Ironically, the modern day poker gladiator tends to pick on the tight-aggressive players, singling them out and pushing them off the pot because they know such players will get involved only with a premium hand. Crucially, if we’re approaching the game with a recognizable tight image, then apart from the fact that big starting hands won’t come around enough, when we are finally dealt them there’s no guarantee we’ll get the action we need to win big! Significantly, if we’ve been too quiet thus far there’s a good chance that the more observant opponents will have noticed and, consequently, will be wary of getting involved now that we’ve woken up.

When we play too tight a game in a tournament there’s a danger that those few times when we have a very strong hand don’t yield the necessary reward, and we get stuck in a cycle of waiting and folding, all the while seeing our stack dwindle as the blinds grow bigger and bigger, barely managing to maintain even an average stack… until we find ourselves struggling and having to play out of our comfort zone to stay in the tournament. Meanwhile, the player who we initially thought was way too loose and playing too many hands has amassed a mountain of chips and in fact turns out to be a formidable force. Not only has he managed to make the most of critical situations, but he’s adept at pushing opponents off hands with that extra show of aggression when it matters, and seems to hoover up the little pots that nobody else is willing to contest. If only we would have been able to be in a position to steal a few pots – we wouldn’t now be on the verge of having to risk the few chips we have left in order to stay alive…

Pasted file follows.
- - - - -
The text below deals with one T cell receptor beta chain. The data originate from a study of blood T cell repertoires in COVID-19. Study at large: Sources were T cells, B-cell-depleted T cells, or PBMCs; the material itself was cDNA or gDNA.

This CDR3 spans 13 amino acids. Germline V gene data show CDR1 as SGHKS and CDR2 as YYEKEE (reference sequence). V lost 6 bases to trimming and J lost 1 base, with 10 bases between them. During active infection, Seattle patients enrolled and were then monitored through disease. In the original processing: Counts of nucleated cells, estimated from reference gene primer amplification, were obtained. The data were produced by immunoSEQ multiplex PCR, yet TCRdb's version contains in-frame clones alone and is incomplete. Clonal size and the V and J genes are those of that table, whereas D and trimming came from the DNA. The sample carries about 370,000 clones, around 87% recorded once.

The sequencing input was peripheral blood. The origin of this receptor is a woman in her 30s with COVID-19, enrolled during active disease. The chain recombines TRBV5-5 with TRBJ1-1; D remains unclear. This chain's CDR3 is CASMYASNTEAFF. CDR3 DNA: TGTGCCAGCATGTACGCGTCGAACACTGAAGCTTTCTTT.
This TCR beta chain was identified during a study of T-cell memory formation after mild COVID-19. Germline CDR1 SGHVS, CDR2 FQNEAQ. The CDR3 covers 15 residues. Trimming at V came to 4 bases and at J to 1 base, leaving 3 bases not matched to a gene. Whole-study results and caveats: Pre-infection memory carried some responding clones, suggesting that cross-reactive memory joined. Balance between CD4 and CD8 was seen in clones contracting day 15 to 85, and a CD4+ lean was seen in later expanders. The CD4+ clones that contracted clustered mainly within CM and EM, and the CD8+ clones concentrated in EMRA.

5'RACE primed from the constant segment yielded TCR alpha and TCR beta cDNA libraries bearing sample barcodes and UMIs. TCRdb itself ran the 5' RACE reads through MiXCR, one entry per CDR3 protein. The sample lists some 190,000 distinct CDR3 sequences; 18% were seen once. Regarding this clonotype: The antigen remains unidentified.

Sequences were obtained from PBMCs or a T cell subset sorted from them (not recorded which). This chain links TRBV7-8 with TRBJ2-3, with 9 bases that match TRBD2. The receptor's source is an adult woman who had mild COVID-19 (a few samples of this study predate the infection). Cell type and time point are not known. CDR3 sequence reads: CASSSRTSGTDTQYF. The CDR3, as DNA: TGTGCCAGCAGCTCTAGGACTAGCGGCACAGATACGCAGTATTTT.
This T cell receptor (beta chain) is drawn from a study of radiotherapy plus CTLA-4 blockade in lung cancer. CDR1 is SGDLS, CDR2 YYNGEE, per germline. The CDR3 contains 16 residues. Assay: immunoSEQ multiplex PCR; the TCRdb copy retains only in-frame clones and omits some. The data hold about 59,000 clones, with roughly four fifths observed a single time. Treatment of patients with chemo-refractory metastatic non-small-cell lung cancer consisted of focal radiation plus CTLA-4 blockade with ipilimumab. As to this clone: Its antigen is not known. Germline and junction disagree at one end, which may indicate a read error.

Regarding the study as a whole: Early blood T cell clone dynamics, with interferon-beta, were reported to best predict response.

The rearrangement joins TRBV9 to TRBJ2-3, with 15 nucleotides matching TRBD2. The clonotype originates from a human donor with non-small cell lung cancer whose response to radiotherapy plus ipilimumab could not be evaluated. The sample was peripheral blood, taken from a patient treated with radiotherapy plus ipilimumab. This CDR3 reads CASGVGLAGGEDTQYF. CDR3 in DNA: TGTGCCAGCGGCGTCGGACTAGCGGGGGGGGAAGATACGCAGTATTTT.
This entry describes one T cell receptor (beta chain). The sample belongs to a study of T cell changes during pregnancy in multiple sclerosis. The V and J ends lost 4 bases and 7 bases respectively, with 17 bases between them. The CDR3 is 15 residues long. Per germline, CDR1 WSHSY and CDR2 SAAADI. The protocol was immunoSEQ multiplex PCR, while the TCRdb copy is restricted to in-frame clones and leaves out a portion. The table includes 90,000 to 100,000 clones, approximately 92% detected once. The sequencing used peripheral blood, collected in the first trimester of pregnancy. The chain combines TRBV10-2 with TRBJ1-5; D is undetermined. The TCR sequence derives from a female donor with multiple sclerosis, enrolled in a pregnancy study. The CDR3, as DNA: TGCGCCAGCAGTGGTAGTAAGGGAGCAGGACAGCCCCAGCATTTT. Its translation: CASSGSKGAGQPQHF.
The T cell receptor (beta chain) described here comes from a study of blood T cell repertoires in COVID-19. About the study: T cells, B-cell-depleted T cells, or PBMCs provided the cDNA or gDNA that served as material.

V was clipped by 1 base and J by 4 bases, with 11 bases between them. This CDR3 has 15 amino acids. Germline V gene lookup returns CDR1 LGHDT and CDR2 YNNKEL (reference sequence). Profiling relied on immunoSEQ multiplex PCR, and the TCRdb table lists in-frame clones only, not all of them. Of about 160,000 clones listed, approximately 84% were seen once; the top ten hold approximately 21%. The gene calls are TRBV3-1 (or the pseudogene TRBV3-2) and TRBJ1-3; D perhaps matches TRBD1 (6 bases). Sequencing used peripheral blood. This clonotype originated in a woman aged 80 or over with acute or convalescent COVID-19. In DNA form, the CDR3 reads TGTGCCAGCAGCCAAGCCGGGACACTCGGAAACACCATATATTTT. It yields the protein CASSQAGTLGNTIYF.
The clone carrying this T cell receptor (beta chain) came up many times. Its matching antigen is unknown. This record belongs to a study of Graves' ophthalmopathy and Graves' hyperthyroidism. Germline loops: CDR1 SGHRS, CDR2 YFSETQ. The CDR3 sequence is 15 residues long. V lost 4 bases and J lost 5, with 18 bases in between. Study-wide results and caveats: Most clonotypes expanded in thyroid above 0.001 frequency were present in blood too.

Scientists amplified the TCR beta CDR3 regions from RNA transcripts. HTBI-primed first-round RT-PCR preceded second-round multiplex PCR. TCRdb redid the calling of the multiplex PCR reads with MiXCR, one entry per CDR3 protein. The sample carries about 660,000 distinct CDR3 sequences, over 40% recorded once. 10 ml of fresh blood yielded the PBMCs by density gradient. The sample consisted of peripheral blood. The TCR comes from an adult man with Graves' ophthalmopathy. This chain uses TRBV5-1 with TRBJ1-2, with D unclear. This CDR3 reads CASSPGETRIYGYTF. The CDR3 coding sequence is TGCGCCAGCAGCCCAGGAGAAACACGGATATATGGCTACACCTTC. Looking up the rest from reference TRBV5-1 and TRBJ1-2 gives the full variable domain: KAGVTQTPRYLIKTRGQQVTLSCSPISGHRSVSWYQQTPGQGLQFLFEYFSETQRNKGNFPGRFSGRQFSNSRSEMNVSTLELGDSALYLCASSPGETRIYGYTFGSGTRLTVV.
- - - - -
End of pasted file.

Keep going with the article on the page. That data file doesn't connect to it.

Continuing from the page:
And this, alas, could describe the experience of so many players who try to adopt an old-fashioned style too rigidly to a modern situation. Applying some flexibility would at least get us sufficiently involved in hands to make our presence felt and punish weaker players, but stubbornly trying to make something work because it used to be how the legends played in a bygone era, or because the same methodology works in cash games is foolhardy at best.

Ironically, by loosening up we might enjoy more of what tournament poker can offer. Apart from the liberating experience it can be for a usually tight Cash games fan to open up the gears, widen their starting hand range, speculate a little and maybe even throw in a buff or two, such a flexible approach might well reap benefits. It certainly makes for a less predictable – and therefore less exploitable – table image.

Poker is constantly evolving, and it’s imperative we adapt accordingly and move with the times.

Have fun!

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AngusD switched from pro chess to poker two decades ago and has been professionally involved in the game on numerous levels since the very beginning of online poker, including playing as a poker ambassador both online and at major festivals around the globe. He has written much about the game over the years, and brings to YPD a wealth of experience in all aspects of the poker industry. Meanwhile, his many years on the pro chess circuit (he’s an International Master and prolific author) afford him an interesting perspective on the psychology of poker.

· Published 03.12.2020 · last updated 03.12.2020